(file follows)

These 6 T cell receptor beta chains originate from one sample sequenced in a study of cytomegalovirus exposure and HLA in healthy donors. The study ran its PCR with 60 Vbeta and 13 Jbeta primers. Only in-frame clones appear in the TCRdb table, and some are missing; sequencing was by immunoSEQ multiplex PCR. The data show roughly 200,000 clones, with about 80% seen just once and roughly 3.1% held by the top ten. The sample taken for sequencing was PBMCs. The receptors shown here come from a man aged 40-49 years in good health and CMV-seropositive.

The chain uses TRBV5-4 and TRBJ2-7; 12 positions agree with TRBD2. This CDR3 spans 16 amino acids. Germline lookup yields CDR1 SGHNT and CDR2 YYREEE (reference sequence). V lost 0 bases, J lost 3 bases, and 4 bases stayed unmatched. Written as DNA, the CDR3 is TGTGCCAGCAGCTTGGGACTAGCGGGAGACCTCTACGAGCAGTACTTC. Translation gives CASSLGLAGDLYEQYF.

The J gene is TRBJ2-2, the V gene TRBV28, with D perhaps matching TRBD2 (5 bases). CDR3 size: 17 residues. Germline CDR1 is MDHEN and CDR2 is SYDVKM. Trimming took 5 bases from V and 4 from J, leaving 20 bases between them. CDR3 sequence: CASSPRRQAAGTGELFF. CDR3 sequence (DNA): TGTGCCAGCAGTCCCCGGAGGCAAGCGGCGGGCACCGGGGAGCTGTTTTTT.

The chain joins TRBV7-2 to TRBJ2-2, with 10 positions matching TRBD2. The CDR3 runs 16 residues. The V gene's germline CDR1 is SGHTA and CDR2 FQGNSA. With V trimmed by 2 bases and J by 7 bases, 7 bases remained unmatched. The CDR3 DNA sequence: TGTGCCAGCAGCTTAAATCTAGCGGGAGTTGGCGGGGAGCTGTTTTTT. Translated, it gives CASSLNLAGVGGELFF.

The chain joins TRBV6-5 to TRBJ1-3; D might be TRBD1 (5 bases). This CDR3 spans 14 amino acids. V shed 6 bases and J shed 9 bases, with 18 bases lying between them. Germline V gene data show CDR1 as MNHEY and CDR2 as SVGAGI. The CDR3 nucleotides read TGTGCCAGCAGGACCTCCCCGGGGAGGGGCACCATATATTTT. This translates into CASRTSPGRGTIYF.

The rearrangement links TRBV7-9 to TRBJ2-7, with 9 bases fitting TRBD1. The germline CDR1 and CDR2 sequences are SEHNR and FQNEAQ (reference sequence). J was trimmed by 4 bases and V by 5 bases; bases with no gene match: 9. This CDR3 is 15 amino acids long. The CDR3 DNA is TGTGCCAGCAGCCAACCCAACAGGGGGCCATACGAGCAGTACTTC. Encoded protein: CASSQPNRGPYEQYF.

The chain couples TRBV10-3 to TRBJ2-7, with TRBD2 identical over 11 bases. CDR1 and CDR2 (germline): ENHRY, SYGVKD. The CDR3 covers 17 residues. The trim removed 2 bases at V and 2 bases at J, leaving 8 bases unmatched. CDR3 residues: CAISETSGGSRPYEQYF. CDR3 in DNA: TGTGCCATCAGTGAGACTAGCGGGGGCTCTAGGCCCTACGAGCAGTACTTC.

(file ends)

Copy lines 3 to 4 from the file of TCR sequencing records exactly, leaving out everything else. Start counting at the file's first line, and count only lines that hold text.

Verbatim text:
The J gene is TRBJ2-2, the V gene TRBV28, with D perhaps matching TRBD2 (5 bases). CDR3 size: 17 residues. Germline CDR1 is MDHEN and CDR2 is SYDVKM. Trimming took 5 bases from V and 4 from J, leaving 20 bases between them. CDR3 sequence: CASSPRRQAAGTGELFF. CDR3 sequence (DNA): TGTGCCAGCAGTCCCCGGAGGCAAGCGGCGGGCACCGGGGAGCTGTTTTTT.

The chain joins TRBV7-2 to TRBJ2-2, with 10 positions matching TRBD2. The CDR3 runs 16 residues. The V gene's germline CDR1 is SGHTA and CDR2 FQGNSA. With V trimmed by 2 bases and J by 7 bases, 7 bases remained unmatched. The CDR3 DNA sequence: TGTGCCAGCAGCTTAAATCTAGCGGGAGTTGGCGGGGAGCTGTTTTTT. Translated, it gives CASSLNLAGVGGELFF.